Monster Summoning: Comparatively short (4 entries only), but 2/4 of them rock. The Marsh Hag and a spider that spins webs of monofilament wire. I am less enthusiastic about the were-goblins though I suppose you need something to fortify your goblin tribes with and the actual abilities are good (the were-snake can turn sticks to snakes, the were-panther can cast darkness). Rock lizard gets an indifferent raised eyebrow by trying to fulfill the niche the Rust Monster already fills.

Traveller: Fascinating idea storm of including spatial anomalies like White Holes, Hyperspace storms, Relativity, disrupted space lanes, wrecks, plague ships, ghost ships etc. I don’t play Traveller, but the ultimate RPG must be out there, in the stars, beyond the surly bonds of terrestrial gravity. You can do almost anything in space, your tapestry is infinity, master of a thousand worlds, monarch of 14 tech-levels, lord of the aeons, SPACE MASTER.

Pretty good.


8 thoughts on “[Review] The Beholder #14; Holding Pattern

  1. Re the undead: that IS an interesting idea. I’d likely frame it as undead are evil, and must do more evil until they earn their way in. Good would presumably have a corresponding thing where you have to do more good to get in, but I’m not sure what fills that niche mythologically (other than maybe the outsiders themselves, and once you get good enough you stop being an outsider and subsume into the plane).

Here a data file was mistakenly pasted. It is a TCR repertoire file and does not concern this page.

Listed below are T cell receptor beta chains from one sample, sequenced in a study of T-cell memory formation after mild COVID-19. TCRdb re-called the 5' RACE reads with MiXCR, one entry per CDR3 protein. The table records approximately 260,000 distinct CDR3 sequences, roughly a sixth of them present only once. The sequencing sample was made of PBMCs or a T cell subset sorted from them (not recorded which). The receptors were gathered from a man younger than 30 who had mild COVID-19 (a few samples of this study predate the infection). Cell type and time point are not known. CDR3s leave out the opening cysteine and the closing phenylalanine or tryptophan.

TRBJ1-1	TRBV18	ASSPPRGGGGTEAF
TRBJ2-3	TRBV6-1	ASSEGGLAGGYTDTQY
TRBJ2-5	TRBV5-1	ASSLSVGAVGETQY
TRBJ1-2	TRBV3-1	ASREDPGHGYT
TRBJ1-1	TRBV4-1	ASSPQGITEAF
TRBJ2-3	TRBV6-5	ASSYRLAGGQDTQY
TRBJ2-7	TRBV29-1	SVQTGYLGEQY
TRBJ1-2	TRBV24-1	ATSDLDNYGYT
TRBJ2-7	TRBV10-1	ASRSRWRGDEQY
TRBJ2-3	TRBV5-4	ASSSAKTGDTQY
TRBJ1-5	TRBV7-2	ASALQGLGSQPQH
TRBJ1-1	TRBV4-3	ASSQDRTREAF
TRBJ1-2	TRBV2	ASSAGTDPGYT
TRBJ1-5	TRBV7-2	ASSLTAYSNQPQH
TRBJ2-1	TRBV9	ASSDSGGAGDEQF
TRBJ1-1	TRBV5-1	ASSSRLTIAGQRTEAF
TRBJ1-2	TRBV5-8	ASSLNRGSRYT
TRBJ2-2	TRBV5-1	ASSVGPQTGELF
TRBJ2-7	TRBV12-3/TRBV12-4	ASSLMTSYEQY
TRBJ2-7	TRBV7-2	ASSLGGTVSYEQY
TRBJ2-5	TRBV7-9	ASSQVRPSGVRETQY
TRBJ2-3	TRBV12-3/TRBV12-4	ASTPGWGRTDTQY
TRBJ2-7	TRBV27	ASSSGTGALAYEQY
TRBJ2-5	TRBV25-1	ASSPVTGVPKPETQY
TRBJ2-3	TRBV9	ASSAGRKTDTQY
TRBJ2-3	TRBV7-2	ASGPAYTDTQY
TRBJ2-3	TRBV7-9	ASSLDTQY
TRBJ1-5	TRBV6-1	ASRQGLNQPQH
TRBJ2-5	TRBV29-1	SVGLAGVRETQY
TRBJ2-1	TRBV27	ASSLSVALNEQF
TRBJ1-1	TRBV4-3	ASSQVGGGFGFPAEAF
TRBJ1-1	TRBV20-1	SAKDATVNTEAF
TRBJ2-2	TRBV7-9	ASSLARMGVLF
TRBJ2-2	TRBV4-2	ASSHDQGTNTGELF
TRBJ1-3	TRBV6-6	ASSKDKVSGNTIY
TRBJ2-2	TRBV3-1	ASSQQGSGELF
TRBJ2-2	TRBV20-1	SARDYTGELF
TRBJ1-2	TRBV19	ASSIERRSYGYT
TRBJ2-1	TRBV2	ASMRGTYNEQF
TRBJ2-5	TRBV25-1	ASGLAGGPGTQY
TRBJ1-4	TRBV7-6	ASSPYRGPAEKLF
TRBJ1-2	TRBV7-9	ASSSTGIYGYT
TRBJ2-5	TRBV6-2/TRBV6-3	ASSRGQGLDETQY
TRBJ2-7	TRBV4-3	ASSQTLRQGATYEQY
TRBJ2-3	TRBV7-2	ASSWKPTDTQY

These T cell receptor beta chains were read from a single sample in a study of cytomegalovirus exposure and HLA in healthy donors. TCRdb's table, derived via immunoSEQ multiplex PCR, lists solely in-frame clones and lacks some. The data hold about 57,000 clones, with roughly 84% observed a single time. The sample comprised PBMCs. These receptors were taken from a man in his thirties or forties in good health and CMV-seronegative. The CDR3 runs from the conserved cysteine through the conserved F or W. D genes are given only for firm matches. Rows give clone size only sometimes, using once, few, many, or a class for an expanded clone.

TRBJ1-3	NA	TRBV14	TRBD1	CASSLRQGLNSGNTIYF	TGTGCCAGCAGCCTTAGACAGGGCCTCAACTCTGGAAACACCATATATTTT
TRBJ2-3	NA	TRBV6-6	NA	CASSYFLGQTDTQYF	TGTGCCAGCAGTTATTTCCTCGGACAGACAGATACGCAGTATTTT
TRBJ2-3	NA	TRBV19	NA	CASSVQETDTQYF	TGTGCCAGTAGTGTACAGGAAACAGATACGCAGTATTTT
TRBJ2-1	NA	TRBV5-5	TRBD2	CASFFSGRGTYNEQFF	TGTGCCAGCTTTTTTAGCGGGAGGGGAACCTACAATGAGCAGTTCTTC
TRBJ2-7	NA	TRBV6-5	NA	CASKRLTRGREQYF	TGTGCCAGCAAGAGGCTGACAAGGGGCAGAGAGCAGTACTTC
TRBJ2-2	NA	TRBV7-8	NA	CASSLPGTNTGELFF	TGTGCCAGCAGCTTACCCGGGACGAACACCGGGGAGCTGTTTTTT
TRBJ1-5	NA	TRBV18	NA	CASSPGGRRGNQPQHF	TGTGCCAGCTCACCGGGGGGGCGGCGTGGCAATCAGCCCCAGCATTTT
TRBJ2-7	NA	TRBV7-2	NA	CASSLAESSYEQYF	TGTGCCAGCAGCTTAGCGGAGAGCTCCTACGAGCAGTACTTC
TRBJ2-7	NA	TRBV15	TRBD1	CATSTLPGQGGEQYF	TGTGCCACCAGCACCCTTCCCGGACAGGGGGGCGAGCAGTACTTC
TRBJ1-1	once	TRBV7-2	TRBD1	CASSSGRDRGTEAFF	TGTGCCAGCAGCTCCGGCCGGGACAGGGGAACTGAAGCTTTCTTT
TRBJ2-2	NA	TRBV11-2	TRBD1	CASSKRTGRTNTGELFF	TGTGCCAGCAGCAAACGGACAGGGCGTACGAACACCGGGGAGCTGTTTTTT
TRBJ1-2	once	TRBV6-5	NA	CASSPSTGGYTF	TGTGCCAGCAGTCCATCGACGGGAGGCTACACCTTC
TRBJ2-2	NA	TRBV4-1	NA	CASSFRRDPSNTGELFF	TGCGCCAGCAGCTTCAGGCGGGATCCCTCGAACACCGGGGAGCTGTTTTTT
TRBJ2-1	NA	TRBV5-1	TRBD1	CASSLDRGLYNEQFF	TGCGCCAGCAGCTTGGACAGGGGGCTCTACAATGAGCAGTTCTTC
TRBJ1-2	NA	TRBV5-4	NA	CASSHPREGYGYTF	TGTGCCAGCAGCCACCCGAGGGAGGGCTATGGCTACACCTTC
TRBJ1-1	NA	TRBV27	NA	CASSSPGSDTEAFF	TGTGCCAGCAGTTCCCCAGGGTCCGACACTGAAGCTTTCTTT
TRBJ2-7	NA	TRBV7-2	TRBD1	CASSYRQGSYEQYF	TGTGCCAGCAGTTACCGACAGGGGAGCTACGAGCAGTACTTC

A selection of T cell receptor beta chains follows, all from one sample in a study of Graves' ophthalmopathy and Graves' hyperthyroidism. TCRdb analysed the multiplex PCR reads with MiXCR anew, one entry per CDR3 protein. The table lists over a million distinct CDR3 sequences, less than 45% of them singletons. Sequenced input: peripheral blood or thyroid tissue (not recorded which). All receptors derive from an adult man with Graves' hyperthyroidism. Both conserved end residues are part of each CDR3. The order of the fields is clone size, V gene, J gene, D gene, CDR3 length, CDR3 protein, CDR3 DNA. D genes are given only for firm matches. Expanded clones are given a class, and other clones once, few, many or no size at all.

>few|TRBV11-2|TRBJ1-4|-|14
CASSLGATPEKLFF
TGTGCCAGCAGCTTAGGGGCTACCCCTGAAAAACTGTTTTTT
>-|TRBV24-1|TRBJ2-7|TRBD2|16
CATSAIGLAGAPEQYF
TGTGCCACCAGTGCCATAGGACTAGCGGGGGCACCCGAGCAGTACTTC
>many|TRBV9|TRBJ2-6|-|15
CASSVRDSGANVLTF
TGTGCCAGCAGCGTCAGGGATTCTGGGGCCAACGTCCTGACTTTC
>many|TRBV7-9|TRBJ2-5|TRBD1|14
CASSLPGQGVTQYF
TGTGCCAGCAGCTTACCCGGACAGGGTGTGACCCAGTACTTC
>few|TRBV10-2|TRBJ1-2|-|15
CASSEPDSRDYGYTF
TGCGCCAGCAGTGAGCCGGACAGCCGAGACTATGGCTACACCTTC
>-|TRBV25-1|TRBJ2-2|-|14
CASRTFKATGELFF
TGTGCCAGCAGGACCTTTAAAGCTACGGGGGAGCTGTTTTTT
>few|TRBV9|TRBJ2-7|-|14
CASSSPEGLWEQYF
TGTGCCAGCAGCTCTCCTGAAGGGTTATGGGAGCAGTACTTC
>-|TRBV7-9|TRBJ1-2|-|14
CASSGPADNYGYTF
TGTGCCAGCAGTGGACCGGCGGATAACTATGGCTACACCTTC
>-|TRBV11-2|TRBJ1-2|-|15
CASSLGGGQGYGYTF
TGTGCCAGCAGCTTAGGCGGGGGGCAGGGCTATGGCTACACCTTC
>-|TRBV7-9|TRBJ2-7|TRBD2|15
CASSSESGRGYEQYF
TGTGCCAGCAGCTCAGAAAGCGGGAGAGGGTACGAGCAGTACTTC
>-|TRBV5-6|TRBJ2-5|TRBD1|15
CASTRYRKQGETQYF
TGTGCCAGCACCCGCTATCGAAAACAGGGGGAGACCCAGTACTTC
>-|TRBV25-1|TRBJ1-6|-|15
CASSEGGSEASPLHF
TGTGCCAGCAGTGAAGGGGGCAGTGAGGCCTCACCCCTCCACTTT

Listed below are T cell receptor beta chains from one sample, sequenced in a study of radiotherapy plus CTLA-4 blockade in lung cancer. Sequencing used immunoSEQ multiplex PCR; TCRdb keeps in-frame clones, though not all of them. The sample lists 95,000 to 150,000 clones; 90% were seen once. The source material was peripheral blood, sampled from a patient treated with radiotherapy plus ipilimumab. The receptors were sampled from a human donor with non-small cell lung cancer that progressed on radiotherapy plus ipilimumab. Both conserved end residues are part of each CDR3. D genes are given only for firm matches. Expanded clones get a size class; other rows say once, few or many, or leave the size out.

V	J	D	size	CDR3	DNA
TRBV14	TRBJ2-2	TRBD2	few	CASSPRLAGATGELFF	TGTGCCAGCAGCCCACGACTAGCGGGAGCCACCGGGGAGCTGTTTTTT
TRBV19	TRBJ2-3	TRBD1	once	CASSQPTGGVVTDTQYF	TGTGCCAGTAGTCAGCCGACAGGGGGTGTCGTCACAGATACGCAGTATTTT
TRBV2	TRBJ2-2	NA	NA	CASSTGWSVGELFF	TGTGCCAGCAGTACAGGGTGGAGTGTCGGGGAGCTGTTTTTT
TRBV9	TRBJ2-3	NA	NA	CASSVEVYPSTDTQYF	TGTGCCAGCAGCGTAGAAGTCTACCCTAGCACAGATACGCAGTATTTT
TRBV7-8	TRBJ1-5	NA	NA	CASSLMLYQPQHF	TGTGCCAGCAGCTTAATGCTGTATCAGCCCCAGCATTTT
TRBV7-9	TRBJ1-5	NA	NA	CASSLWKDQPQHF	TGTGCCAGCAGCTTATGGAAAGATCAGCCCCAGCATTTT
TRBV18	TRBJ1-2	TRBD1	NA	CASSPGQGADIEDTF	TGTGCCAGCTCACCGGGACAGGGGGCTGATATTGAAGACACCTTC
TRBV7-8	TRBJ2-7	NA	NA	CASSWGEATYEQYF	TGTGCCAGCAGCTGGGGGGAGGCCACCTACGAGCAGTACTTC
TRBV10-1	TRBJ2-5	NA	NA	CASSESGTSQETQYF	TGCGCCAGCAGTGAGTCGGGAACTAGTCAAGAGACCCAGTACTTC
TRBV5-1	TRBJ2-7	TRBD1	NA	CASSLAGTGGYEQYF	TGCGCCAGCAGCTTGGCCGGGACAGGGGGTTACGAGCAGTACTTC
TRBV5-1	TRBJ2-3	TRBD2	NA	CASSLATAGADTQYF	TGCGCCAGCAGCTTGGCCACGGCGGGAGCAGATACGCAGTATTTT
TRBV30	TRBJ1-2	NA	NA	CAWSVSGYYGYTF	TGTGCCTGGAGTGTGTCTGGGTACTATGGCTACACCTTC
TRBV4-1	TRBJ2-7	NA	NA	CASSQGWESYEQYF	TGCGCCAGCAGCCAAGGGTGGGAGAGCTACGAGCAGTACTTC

1. They would surely furnish you with some sort of temporary body? Haunting the material world as a hole in creation, a remnant of your corporeal self, doomed to recreate the evil of your own existence seems very un-good.


  2. Another good cover picture with lots of fanzine goodness promised.

    I wonder if the adventure is a bit weaker in the second part because that was already written before the first part?


  3. So many comments here that I want to “like” but the site’s not allowing it.
    : (

    RE New Tricks